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The B-Side: Elsa Dorfman’s Portrait Photography: Scratch the Surface, by David Bax

30 Jun

Elsa Dorfman has photographed a number of famous people in her time, from the Beat poets (most notably and most often her good friend Allen Ginsberg) to Bob Dylan to later musicians like Steven Tyler and Jonathan Richman. Yet, as good as those pictures are, they will not be her legacy. She will, especially if Errol Morris’ new documentary The B-Side: Elsa Dorfman’s Portrait Photography anything to say about it, be remembered for the decades she spent taking beautiful, straightforward individual and family portraits in a rare and notable format. Morris, in pointing a camera at her the same way she did and the same way he has done many times before, explores as much about himself as he does his subject.

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Pop Aye: Good Memories, by David Bax

30 Jun

Nostalgia would be an inadequate word to sum up the motivations, both thematic and character-based, of Kirsten Tan’s Pop Aye. The protagonist here is not merely romanticizing his past. He’s painstakingly attempting to return to a time and place that literally no longer exists. The driving philosophy can best be summed up by the title of Thomas Wolfe’s novel You Can’t Go Home Again. But with an elephant.

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The Little Hours: Pious as Fuck, by David Bax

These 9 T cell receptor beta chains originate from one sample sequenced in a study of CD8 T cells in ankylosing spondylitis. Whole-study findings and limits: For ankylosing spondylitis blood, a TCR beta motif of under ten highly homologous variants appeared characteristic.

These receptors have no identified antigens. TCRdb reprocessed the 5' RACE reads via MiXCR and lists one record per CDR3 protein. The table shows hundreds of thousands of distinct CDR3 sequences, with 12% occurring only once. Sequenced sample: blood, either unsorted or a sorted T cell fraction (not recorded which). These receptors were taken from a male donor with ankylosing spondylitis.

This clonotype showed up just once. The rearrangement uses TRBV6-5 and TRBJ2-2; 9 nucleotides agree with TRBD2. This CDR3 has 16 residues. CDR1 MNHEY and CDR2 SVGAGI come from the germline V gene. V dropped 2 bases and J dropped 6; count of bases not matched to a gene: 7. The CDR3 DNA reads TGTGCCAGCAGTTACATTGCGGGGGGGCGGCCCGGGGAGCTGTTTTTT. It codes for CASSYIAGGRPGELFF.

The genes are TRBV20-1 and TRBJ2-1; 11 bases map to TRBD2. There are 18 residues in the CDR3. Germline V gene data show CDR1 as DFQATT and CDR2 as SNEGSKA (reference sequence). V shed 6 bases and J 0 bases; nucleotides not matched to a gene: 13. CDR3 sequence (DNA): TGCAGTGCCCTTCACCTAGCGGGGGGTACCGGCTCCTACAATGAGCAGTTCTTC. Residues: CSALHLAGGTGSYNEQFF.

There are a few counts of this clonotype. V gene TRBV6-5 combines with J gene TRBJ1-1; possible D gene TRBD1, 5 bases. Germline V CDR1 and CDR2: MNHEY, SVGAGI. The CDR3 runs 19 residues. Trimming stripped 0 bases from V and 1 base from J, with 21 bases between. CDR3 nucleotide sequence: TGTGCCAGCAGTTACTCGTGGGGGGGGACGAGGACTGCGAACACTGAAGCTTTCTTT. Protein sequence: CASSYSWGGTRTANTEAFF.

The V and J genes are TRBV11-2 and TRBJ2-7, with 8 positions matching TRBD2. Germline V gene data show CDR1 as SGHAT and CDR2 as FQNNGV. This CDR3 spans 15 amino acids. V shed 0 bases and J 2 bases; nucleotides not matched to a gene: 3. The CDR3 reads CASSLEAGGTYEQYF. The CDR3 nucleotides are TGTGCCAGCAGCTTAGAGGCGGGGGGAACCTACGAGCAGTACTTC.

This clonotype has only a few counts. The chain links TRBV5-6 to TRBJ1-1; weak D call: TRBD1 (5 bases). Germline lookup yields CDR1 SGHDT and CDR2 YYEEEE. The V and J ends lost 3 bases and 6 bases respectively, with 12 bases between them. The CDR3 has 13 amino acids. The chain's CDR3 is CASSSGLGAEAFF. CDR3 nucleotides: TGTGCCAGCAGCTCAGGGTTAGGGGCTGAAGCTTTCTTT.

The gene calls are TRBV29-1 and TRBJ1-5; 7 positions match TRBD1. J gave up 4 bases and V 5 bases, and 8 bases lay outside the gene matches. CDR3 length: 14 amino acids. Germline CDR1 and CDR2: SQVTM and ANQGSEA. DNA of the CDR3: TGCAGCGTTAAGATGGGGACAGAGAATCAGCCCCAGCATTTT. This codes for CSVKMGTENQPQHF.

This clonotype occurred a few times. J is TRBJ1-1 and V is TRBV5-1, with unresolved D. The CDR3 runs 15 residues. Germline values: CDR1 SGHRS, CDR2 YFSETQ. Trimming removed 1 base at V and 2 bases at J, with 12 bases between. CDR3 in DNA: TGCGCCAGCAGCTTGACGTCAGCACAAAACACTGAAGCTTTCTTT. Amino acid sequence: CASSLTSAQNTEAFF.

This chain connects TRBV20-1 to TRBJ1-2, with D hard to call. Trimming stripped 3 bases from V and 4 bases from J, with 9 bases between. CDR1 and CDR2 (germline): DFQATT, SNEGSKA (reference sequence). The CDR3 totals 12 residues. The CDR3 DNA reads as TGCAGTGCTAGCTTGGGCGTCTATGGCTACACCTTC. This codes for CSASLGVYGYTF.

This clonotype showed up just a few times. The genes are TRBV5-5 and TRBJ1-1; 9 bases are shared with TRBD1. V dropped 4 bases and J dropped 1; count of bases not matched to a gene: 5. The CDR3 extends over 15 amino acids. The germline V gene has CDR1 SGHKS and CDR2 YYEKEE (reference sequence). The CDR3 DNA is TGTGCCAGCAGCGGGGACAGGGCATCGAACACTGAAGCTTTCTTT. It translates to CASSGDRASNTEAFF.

29 Jun

It will be hard to avoid reviews of Jeff Baena’s The Little Hours that accuse it of being a “feature length sketch.” It’s not an entirely unfair charge, given the basic comedic presence of a film that takes place in the 14th century but has all its characters speaking in modern, vulgar language. Certainly, it’s funny to see nuns gossiping about each other like shallow sorority sisters and then yelling at the convent’s field hand, “Don’t fucking talk to us!” But if that were the only joke, it would wear thin quickly. Luckily, Baena has more in mind.

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LA Film Fest 2017: On the Beach at Night Alone, by David Bax

28 Jun

Like a surprising number of compelling movie protagonists, Kim Min-hee’s Young-hee, the woman at the center of Hong Sang-soo’s On the Beach at Night Alone, is an almost completely passive, reactive character. Distinguished by her severe, long black coat (or coats; it does appear to be longer in the early section), Young-hee spends the movie in cities where she doesn’t live, relying on the hospitality and whims of friends and acquaintances.

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LA Film Fest 2017: Don’t Come Back from the Moon, by David Bax

28 Jun

Bruce Thierry Cheung’s Don’t Come Back from the Moon stands out less as a coming-of-age story or a portrait of economic malaise than it does as a simple, extended work of tonal discipline. In viewing the movie, you float from scene to scene on softy, grainy imagery, much of it captured during the magic hour. Cheung’s aesthetic command is laudable but often static, making his narrative feel inconsequential.

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Baby Driver: I Hit the Road and I’m Gone, by Ian Brill